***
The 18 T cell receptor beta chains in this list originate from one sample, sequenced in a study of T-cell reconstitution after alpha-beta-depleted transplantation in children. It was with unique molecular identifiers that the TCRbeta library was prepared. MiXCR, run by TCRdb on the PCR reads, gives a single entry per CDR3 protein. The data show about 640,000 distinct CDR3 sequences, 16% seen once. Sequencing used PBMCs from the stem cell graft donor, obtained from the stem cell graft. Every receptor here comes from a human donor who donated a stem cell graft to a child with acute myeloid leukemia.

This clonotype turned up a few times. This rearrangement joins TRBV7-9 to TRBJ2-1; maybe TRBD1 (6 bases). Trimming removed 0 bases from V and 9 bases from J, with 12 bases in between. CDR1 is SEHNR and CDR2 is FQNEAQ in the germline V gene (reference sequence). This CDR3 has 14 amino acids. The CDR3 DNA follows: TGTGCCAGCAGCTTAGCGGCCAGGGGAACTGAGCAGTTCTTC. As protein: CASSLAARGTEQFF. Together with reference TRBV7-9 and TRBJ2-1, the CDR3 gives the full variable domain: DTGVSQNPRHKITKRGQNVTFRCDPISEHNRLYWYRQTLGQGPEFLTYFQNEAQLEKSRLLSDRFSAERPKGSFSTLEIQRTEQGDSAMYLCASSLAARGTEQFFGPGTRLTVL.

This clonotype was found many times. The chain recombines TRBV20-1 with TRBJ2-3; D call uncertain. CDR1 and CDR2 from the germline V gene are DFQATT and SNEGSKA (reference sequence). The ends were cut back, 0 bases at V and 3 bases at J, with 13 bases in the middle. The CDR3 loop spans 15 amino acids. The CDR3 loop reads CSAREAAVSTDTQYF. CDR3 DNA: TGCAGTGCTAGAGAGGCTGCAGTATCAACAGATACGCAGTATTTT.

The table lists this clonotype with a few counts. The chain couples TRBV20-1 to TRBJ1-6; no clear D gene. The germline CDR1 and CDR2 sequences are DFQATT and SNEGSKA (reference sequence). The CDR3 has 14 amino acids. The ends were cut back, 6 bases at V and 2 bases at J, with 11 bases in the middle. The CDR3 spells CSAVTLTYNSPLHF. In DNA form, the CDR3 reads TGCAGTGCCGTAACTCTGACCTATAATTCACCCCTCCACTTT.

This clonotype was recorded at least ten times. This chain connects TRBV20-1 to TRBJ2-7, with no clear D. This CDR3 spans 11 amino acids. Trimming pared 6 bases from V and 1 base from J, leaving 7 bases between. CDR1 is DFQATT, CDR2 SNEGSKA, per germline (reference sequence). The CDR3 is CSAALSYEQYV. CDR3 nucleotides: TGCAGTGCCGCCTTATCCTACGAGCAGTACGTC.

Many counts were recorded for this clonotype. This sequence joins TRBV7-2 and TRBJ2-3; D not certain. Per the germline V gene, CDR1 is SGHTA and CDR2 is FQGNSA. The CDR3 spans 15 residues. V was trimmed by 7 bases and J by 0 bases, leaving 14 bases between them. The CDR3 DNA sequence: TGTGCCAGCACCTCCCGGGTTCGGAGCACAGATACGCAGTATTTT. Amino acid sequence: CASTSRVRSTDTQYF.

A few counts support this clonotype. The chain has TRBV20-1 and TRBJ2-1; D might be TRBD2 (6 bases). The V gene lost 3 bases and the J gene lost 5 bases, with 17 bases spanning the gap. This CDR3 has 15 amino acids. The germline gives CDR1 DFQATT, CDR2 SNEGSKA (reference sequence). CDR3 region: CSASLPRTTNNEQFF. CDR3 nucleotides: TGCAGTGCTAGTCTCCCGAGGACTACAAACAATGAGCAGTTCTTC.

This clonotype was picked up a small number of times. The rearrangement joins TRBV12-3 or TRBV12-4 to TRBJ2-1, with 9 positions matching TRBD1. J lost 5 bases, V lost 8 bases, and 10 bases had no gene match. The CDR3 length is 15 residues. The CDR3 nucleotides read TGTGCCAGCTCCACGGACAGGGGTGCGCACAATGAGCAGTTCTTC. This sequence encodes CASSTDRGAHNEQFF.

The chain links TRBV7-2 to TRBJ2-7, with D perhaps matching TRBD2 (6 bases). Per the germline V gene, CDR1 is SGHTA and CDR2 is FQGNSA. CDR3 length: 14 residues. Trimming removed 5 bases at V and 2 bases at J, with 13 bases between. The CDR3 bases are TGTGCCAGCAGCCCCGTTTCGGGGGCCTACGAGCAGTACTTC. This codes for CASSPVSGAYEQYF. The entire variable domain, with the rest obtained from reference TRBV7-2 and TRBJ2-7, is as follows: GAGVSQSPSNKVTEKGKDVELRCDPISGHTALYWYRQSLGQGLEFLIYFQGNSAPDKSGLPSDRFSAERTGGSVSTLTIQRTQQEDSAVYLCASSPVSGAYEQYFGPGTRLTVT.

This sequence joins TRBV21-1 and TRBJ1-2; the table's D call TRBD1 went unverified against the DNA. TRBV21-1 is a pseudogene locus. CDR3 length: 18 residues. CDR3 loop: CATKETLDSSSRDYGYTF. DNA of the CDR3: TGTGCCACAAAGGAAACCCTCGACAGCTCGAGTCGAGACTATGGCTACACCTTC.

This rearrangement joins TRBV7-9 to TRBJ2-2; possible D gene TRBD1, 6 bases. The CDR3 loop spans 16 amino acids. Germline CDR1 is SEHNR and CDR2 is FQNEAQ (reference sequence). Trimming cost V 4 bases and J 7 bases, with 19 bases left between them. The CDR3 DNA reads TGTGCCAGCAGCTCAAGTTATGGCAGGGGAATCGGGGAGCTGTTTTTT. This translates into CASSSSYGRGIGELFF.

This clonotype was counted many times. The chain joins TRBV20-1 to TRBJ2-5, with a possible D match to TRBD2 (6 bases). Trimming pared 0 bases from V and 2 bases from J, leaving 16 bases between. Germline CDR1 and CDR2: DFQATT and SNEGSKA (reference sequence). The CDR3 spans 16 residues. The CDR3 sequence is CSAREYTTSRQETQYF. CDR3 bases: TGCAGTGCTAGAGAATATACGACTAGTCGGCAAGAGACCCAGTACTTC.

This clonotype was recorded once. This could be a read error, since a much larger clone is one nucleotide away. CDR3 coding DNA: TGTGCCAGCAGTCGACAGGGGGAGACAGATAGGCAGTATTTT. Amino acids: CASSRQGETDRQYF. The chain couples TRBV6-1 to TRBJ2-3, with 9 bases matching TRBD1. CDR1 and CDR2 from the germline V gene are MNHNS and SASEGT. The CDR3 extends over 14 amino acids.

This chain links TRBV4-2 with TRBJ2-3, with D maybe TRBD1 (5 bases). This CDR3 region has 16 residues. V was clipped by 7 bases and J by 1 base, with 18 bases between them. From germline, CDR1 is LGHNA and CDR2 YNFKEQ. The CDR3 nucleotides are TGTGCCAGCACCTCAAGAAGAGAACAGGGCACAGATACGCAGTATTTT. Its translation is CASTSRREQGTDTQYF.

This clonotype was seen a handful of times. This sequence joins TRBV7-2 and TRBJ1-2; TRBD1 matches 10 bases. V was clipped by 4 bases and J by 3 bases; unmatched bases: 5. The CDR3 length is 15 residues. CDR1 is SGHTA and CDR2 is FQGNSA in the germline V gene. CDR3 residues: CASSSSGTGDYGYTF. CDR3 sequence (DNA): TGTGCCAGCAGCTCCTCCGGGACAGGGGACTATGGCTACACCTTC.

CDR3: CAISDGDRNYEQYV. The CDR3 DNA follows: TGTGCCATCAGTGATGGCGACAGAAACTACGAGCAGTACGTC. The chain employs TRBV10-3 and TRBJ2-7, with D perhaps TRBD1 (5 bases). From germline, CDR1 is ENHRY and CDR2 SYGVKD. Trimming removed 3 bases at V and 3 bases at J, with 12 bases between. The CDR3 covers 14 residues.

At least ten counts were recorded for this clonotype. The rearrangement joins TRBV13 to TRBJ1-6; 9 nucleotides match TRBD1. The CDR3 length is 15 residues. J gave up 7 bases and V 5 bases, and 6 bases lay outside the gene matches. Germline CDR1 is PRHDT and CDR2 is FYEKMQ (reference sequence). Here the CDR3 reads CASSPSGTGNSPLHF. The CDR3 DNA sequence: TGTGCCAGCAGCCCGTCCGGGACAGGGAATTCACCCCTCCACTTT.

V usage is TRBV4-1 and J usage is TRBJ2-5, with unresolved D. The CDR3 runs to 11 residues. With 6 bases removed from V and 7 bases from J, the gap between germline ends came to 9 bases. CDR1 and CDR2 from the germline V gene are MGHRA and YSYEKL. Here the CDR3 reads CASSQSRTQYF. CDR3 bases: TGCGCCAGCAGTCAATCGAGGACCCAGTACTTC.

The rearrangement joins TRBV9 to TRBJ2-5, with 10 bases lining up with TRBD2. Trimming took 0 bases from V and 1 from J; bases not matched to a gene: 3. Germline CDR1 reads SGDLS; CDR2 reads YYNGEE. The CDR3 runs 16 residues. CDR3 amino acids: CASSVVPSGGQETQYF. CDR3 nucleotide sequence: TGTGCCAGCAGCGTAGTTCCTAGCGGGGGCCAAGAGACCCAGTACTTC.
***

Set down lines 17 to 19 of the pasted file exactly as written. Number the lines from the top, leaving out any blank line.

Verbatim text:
At least ten counts were recorded for this clonotype. The rearrangement joins TRBV13 to TRBJ1-6; 9 nucleotides match TRBD1. The CDR3 length is 15 residues. J gave up 7 bases and V 5 bases, and 6 bases lay outside the gene matches. Germline CDR1 is PRHDT and CDR2 is FYEKMQ (reference sequence). Here the CDR3 reads CASSPSGTGNSPLHF. The CDR3 DNA sequence: TGTGCCAGCAGCCCGTCCGGGACAGGGAATTCACCCCTCCACTTT.

V usage is TRBV4-1 and J usage is TRBJ2-5, with unresolved D. The CDR3 runs to 11 residues. With 6 bases removed from V and 7 bases from J, the gap between germline ends came to 9 bases. CDR1 and CDR2 from the germline V gene are MGHRA and YSYEKL. Here the CDR3 reads CASSQSRTQYF. CDR3 bases: TGCGCCAGCAGTCAATCGAGGACCCAGTACTTC.

The rearrangement joins TRBV9 to TRBJ2-5, with 10 bases lining up with TRBD2. Trimming took 0 bases from V and 1 from J; bases not matched to a gene: 3. Germline CDR1 reads SGDLS; CDR2 reads YYNGEE. The CDR3 runs 16 residues. CDR3 amino acids: CASSVVPSGGQETQYF. CDR3 nucleotide sequence: TGTGCCAGCAGCGTAGTTCCTAGCGGGGGCCAAGAGACCCAGTACTTC.